And of course, I wasn’t there when this joy ride with the parrot was going on. I only heard about the parrot-napping incident after-the-fact, because where was I when all this was going on? I was being stood up by this bad boyfriend. When he was supposed to be picking me up for a date, he was instead out on the joyride committing what initially seemed fun but in hindsight was quite possibly… a felony.
Nice, huh? Why was I putting up with this? Because I was in scarcity mode. Serious scarcity mode. I was newly single, living on an island where everyone was a honeymooner, and even at the office there was no one to date. I was the only female partner in my firm. The only unmarried partner. The only partner under the age of 35. Everyone else was older and married and they all had private planes and their lives were so orderly and so serious and so just in a completely different place than mine, and I was also so… bored. After Manhattan, I was bored out of my mind on St. Thomas. We used to fly to Puerto Rico on the weekends just to be able to go to a Starbucks. That’s how isolated I felt. And I was so bored and so down on myself at the time that I thought this parrot-stealing maniac was the love of my life.
And who among us doesn’t have one of these bad boyfriends lurking in our backgrounds? They seem like such a good idea at the time, but then, to borrow the words of my favorite comedian Kathleen Madigan, shit starts to get weird. Money disappears from your dresser drawer. Strange people show up at your front door looking for him. He doesn’t call, or he stands you up, and you feel strung out like a junkie, wondering when he’s going to resurface.
Your work suffers. Your friends get concerned. Maybe they even tell you, “You need some help. This isn’t normal.” They ask, “What are you doing?” So you stop admitting to your friends what’s even happening. And in the morning you look at yourself in the mirror and wonder how you can get off the ride, and shit gets weirder and weirder and you get more and more strung out, until finally, something happens to snap you out of it, and at that point you realize, I have to take serious steps to end this thing. This is going nowhere good and I want out.
And that’s exactly like overeating, isn’t it? It seems fun at the time, but in hindsight, it feels like a felony. Strange things start to happen, too. Your body starts to look like your great-grandmother’s. Your work suffers. Friends get concerned. They ask, “What are you doing?” and you start hiding what you’re doing. And you’re looking at yourself in the mirror and wondering how you can get off the ride, and shit gets weirder and you get more and more strung out, until finally, something happens to snap you out of it, and you realize, just like with my bad boyfriend on St. Thomas. I have to take serious steps to end this thing. This is going nowhere good and I want out.
It’s exactly the same with your literal bad boyfriends as it is with your metaphorical bad boyfriends. So now the question is, how do you break up with a bad boyfriend?
The first thing you do is realize why he’s there, because you’re in scarcity mode, and scarcity is a lens. It’s not the truth. It’s just all you can see at the time, and you have to rip those glasses off your face so you can see clearly.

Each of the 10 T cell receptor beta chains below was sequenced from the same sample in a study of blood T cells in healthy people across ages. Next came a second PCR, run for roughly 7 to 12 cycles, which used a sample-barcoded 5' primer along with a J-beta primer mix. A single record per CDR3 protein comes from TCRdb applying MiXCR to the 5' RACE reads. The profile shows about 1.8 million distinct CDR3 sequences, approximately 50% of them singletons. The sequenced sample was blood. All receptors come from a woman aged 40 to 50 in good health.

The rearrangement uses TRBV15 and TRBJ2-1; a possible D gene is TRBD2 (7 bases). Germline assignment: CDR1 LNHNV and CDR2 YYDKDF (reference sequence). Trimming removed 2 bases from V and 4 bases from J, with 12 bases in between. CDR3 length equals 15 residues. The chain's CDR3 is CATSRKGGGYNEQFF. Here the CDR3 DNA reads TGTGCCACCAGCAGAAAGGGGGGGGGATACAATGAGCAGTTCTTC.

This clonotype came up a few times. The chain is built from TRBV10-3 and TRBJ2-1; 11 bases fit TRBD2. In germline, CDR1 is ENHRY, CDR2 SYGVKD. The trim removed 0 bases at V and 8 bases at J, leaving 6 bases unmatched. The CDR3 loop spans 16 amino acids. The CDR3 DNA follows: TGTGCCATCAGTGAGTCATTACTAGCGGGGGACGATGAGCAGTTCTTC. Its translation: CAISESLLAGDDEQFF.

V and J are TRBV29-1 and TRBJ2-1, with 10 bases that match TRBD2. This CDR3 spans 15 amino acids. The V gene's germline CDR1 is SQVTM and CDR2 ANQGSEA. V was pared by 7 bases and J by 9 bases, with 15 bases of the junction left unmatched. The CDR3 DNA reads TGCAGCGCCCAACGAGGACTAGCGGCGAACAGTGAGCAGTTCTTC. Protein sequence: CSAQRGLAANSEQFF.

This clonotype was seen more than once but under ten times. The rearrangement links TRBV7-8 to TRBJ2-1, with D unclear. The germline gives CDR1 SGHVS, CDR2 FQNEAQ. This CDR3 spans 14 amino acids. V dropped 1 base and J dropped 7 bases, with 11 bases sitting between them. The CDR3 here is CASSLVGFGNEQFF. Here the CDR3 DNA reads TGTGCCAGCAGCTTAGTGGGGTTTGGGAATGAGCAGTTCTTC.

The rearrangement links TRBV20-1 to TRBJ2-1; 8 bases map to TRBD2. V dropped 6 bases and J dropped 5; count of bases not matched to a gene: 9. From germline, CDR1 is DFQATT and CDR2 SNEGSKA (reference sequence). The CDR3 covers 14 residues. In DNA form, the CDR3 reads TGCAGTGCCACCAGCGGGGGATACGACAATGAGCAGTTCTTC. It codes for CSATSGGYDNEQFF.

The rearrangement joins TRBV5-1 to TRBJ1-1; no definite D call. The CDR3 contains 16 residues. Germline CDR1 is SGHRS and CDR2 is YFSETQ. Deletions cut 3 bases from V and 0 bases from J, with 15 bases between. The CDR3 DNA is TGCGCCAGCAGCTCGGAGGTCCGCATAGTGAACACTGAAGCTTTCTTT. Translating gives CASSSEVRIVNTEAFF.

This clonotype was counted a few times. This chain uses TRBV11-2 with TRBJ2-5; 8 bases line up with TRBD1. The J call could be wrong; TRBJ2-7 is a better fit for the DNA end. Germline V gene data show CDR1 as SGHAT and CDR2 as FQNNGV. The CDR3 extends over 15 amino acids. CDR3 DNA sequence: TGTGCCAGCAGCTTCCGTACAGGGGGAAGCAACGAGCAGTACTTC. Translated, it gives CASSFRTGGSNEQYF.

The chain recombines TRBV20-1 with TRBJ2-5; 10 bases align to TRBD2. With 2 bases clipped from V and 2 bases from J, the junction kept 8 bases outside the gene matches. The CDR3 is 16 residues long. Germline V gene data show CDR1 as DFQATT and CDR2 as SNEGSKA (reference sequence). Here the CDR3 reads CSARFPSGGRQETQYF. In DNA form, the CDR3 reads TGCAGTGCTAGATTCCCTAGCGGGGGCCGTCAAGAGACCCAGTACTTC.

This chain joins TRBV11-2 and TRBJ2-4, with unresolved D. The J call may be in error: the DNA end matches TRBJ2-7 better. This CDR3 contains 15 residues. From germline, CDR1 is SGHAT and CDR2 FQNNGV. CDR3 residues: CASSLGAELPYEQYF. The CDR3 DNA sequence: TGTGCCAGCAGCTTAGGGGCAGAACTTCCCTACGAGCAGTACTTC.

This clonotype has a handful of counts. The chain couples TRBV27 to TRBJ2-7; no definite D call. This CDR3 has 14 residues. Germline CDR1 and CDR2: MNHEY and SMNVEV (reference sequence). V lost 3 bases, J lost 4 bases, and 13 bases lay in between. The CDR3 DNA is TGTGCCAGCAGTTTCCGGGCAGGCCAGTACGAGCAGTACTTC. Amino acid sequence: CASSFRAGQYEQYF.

In business, this is something I’m really good at. When I first start working with a business client, they’ll often say, “No one has any money.”
And to this all I can say is, WHAT??? We are at the lowest level of unemployment since the birth of dirt. Seriously. Everyone has a job. Everyone has a business. Everyone’s making money. The stock market is flying high. If you’ve been in it, your net worth has skyrocketed over the last decade or so. Money is flying around right now like in one of those game-show booths where you get in there and you’re supposed to grab all the hundred-dollar bills you can. Are they hundreds? Maybe They’re singles I don’t know. But you get the point. If you have a scarcity lens on, though, you can’t see it. And that’s what I developed when my physical therapist crushed my rib cage and rendered me immobile a couple of years ago. I think it was at the beginning of 2018. I was thinking, I can’t go anywhere. I can’t do anything. All I have is this ice cream.
And that’s exactly what I was thinking about that bad boyfriend on St. Thomas. There’s a saying when you live on an island. The odds are good, but the goods are odd, and I was in serious scarcity mode on St. Thomas because, like I said, everyone there was a honeymooner. Seriously. They’d show up on Sunday morning and stay for a week or two, and everyone was happy and everyone was in love except me. I was alone and feeling sorry for myself while my bad boyfriend was out stealing parrots and raising a ruckus.
And now I can see that my problem wasn’t my situation. It was my thinking. When you’re in scarcity mode, and your bad boyfriend seems like the best thing you’re going to get, what’s going on? You’re being tight-fisted. Your situation feels awful because you won’t invest in a better situation. I want you to think about this. I didn’t have to stay on St. Thomas all the time with that bad boyfriend. I could have gone to New York or Chicago or some other city and gotten a weekend place and I could have worked on St. Thomas, enjoyed my tax benefits, and flown up to my weekend place two or three times a month to enjoy a social life. Or I could have left St. Thomas altogether, if it wasn’t conducive to the life I wanted. I was really only there for the tax benefits, so what was I doing? I was trading my quality of life for money because for three years that I lived there I was unwilling to go back to the states and pay in taxes what everyone else pays.